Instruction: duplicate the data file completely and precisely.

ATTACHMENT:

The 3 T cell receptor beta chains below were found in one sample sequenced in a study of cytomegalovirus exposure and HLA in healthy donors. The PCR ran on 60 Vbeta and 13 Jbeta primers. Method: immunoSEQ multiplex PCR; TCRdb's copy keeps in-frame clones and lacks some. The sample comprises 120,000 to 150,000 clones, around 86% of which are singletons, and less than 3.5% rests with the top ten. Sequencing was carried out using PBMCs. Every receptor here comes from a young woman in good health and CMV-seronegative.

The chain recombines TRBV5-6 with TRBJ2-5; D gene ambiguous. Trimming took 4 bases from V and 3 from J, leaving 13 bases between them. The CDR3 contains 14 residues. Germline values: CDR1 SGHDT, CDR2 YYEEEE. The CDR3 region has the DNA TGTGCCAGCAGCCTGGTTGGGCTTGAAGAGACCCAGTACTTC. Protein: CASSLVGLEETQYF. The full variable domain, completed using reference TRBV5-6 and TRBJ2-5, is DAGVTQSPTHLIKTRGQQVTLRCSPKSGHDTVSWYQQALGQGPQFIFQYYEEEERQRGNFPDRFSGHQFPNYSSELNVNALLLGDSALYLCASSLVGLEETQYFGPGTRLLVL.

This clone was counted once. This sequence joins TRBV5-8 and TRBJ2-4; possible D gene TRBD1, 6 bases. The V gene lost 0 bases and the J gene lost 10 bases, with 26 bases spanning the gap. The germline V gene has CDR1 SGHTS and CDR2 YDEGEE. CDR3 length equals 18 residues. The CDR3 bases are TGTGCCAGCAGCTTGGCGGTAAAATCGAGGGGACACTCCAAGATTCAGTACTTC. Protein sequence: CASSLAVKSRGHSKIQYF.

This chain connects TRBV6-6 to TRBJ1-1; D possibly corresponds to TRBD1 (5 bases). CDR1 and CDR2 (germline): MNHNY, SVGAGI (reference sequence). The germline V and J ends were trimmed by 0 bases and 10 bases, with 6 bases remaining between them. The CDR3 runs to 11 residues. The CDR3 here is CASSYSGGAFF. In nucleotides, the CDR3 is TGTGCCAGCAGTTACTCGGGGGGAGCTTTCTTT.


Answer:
The 3 T cell receptor beta chains below were found in one sample sequenced in a study of cytomegalovirus exposure and HLA in healthy donors. The PCR ran on 60 Vbeta and 13 Jbeta primers. Method: immunoSEQ multiplex PCR; TCRdb's copy keeps in-frame clones and lacks some. The sample comprises 120,000 to 150,000 clones, around 86% of which are singletons, and less than 3.5% rests with the top ten. Sequencing was carried out using PBMCs. Every receptor here comes from a young woman in good health and CMV-seronegative.

The chain recombines TRBV5-6 with TRBJ2-5; D gene ambiguous. Trimming took 4 bases from V and 3 from J, leaving 13 bases between them. The CDR3 contains 14 residues. Germline values: CDR1 SGHDT, CDR2 YYEEEE. The CDR3 region has the DNA TGTGCCAGCAGCCTGGTTGGGCTTGAAGAGACCCAGTACTTC. Protein: CASSLVGLEETQYF. The full variable domain, completed using reference TRBV5-6 and TRBJ2-5, is DAGVTQSPTHLIKTRGQQVTLRCSPKSGHDTVSWYQQALGQGPQFIFQYYEEEERQRGNFPDRFSGHQFPNYSSELNVNALLLGDSALYLCASSLVGLEETQYFGPGTRLLVL.

This clone was counted once. This sequence joins TRBV5-8 and TRBJ2-4; possible D gene TRBD1, 6 bases. The V gene lost 0 bases and the J gene lost 10 bases, with 26 bases spanning the gap. The germline V gene has CDR1 SGHTS and CDR2 YDEGEE. CDR3 length equals 18 residues. The CDR3 bases are TGTGCCAGCAGCTTGGCGGTAAAATCGAGGGGACACTCCAAGATTCAGTACTTC. Protein sequence: CASSLAVKSRGHSKIQYF.

This chain connects TRBV6-6 to TRBJ1-1; D possibly corresponds to TRBD1 (5 bases). CDR1 and CDR2 (germline): MNHNY, SVGAGI (reference sequence). The germline V and J ends were trimmed by 0 bases and 10 bases, with 6 bases remaining between them. The CDR3 runs to 11 residues. The CDR3 here is CASSYSGGAFF. In nucleotides, the CDR3 is TGTGCCAGCAGTTACTCGGGGGGAGCTTTCTTT.